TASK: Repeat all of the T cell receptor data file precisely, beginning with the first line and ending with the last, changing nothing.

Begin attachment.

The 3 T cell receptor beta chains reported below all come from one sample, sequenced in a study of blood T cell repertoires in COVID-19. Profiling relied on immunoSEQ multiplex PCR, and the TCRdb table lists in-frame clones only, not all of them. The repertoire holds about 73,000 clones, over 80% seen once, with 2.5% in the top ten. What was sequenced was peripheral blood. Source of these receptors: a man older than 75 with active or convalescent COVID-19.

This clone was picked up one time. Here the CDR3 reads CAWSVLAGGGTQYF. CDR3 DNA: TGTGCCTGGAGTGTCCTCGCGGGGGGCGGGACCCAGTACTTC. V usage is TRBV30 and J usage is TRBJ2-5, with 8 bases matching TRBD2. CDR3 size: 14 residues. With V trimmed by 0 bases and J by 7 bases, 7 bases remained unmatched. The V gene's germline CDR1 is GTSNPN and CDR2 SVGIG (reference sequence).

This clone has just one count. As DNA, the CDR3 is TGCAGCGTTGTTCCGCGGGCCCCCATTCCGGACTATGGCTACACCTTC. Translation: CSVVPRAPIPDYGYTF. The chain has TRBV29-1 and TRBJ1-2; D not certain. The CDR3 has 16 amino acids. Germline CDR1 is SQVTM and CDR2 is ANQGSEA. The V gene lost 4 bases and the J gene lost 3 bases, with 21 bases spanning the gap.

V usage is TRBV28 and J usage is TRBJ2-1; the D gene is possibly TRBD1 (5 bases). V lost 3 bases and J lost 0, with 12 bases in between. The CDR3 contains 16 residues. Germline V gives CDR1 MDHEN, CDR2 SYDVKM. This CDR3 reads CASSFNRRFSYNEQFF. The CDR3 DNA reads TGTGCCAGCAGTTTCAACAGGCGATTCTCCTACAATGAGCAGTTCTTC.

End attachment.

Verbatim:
The 3 T cell receptor beta chains reported below all come from one sample, sequenced in a study of blood T cell repertoires in COVID-19. Profiling relied on immunoSEQ multiplex PCR, and the TCRdb table lists in-frame clones only, not all of them. The repertoire holds about 73,000 clones, over 80% seen once, with 2.5% in the top ten. What was sequenced was peripheral blood. Source of these receptors: a man older than 75 with active or convalescent COVID-19.

This clone was picked up one time. Here the CDR3 reads CAWSVLAGGGTQYF. CDR3 DNA: TGTGCCTGGAGTGTCCTCGCGGGGGGCGGGACCCAGTACTTC. V usage is TRBV30 and J usage is TRBJ2-5, with 8 bases matching TRBD2. CDR3 size: 14 residues. With V trimmed by 0 bases and J by 7 bases, 7 bases remained unmatched. The V gene's germline CDR1 is GTSNPN and CDR2 SVGIG (reference sequence).

This clone has just one count. As DNA, the CDR3 is TGCAGCGTTGTTCCGCGGGCCCCCATTCCGGACTATGGCTACACCTTC. Translation: CSVVPRAPIPDYGYTF. The chain has TRBV29-1 and TRBJ1-2; D not certain. The CDR3 has 16 amino acids. Germline CDR1 is SQVTM and CDR2 is ANQGSEA. The V gene lost 4 bases and the J gene lost 3 bases, with 21 bases spanning the gap.

V usage is TRBV28 and J usage is TRBJ2-1; the D gene is possibly TRBD1 (5 bases). V lost 3 bases and J lost 0, with 12 bases in between. The CDR3 contains 16 residues. Germline V gives CDR1 MDHEN, CDR2 SYDVKM. This CDR3 reads CASSFNRRFSYNEQFF. The CDR3 DNA reads TGTGCCAGCAGTTTCAACAGGCGATTCTCCTACAATGAGCAGTTCTTC.